Circling endlessly for a parking spot, braving mob pits for a deal and waiting in long checkout lines at shopping malls… ahhhh, the holiday season is in full swing. The season of gifting is also the time of giving to worthy causes: like your career.
Perhaps you are one of the thousands of generous people who donate money and time during the holidays, but what about donating more of yourself at work? It’s been my experience that when I gave more at the office, I got more out of and from my work.
My abuelita used to tell me, “El que no llora, no mama”. The lesson translates to: if you don’t ask, you don’t get. Many frustrated colleagues share with me that they aren’t getting the promotion they believe they deserve. They expect managers to notice and acknowledge their good work with a raise or other form of advancement. That’s all well and good, but waiting for your boss to tap you on your shoulder isn’t the best idea.
A much more assertive approach is to just let them know what you want. This isn’t a guarantee that you’re going to get the promotion, but at the very least it starts the conversation about what you need to work on in order to earn it.
Do not be afraid to fail. The path to success is paved with mistakes. In order to innovate, it is important for you to adopt a risk-taking approach to your work. I learned from the Sulzberger Executive Leadership Program at Columbia University that a fast and least disruptive method in embracing risk is to design and then do it.
The objective doesn’t have to be mind-blowing either; it’s best to keep it simple. Design a road map to reach a realistic stretch goal and then provide a timetable to doing it. This will be the blueprint you and your colleagues will use to ask the right questions, evaluate progress and delegate responsibilities. The lessons learned from the mistakes you make along the way will help your team produce new products and services ensuring your business remains competitive.
No one likes the office Scrooge. Work can often be overwhelming with office politics, deadlines and making revenue targets. Don’t be the co-worker who always has something or someone to complain about. Instead be the one who stays positive and motivates others to do their best.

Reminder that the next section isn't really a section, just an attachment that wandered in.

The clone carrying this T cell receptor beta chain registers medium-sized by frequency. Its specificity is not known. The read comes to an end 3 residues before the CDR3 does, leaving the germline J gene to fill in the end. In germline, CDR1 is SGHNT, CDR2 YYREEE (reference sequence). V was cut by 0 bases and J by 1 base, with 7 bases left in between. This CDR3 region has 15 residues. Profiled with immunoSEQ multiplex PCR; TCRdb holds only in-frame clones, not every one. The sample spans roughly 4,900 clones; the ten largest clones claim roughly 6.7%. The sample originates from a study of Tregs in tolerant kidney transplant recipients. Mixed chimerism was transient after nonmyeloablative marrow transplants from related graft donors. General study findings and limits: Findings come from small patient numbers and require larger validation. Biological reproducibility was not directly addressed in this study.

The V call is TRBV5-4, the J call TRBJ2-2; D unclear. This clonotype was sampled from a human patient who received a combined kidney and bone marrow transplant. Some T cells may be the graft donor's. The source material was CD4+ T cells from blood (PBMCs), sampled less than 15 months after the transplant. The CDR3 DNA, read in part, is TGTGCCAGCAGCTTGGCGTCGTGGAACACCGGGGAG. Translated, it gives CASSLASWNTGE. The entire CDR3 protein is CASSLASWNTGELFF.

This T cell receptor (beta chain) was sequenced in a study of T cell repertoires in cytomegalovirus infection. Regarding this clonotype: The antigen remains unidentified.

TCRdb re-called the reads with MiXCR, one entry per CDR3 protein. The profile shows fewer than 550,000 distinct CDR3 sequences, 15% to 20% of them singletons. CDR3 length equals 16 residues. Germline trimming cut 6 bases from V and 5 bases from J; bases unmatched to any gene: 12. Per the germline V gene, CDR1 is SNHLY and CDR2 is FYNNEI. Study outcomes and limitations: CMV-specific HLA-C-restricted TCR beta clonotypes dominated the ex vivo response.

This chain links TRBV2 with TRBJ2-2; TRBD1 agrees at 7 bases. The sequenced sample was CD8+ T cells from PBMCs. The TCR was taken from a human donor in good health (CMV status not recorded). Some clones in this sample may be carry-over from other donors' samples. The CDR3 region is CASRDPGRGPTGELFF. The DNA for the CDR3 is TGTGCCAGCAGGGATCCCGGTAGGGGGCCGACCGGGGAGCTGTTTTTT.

Getting to know colleagues better personally will help you understand them better professionally. I was part of an ESPN team which developed a team building initiative to improve workplace communication and and understanding. We facilitated events where employees interacted in activities outside of the workplace and during work hours. We found that networking over exercises like painting, bowling or sharing a meal improved how they collaborated on assignments.
Sure, the workload can be tough at times, but you’re not alone. It helps when you tackle assignments as a team.
Successful employees think strategically about their business. They come up with solutions now by anticipating future problems. That’s how managers think and that’s one of the best ways for you to get promoted.
As a change agent, I often leave the dance floor in order to get a better perspective from the balcony. It’s a figurative exercise which helps me not only problem solve, but problem avoid.
Employees too often lean on their bosses to solve problems and tell them what to do. When you’re a problem solver you demonstrate that you not only care about your responsibilities, but also about the well-being of the business.
Besides, making things better at work also makes things better for you.
Know Your Customers
How well do you know your customers? Are you supplying them with the right products and services? Those questions are getting more difficult to answer.
Take for instance holiday shopping. The perennial Black Friday sight of hundreds of consumers lining up outside department stores is dissipating as more and more consumers are using their smartphones to hunt for bargains. How is that continuously evolving dynamic changing how goods are marketed and sold?
Respect your customers. Don’t be overconfident that you know them better than they know themselves. Use research tools to not only gain better understanding about clients, but also shifts in the marketplace.
It’s beginning to look a lot like Christmas, so go ahead and give generously to your favorite causes this holiday season—and make sure to include your career among them.
Hugo Balta is the Senior Director of Hispanic Initiatives at ESPN; his work focuses on collaborative projects across platforms and networks focused on best serving U.S. Hispanics. More articles like these on Straight Talk.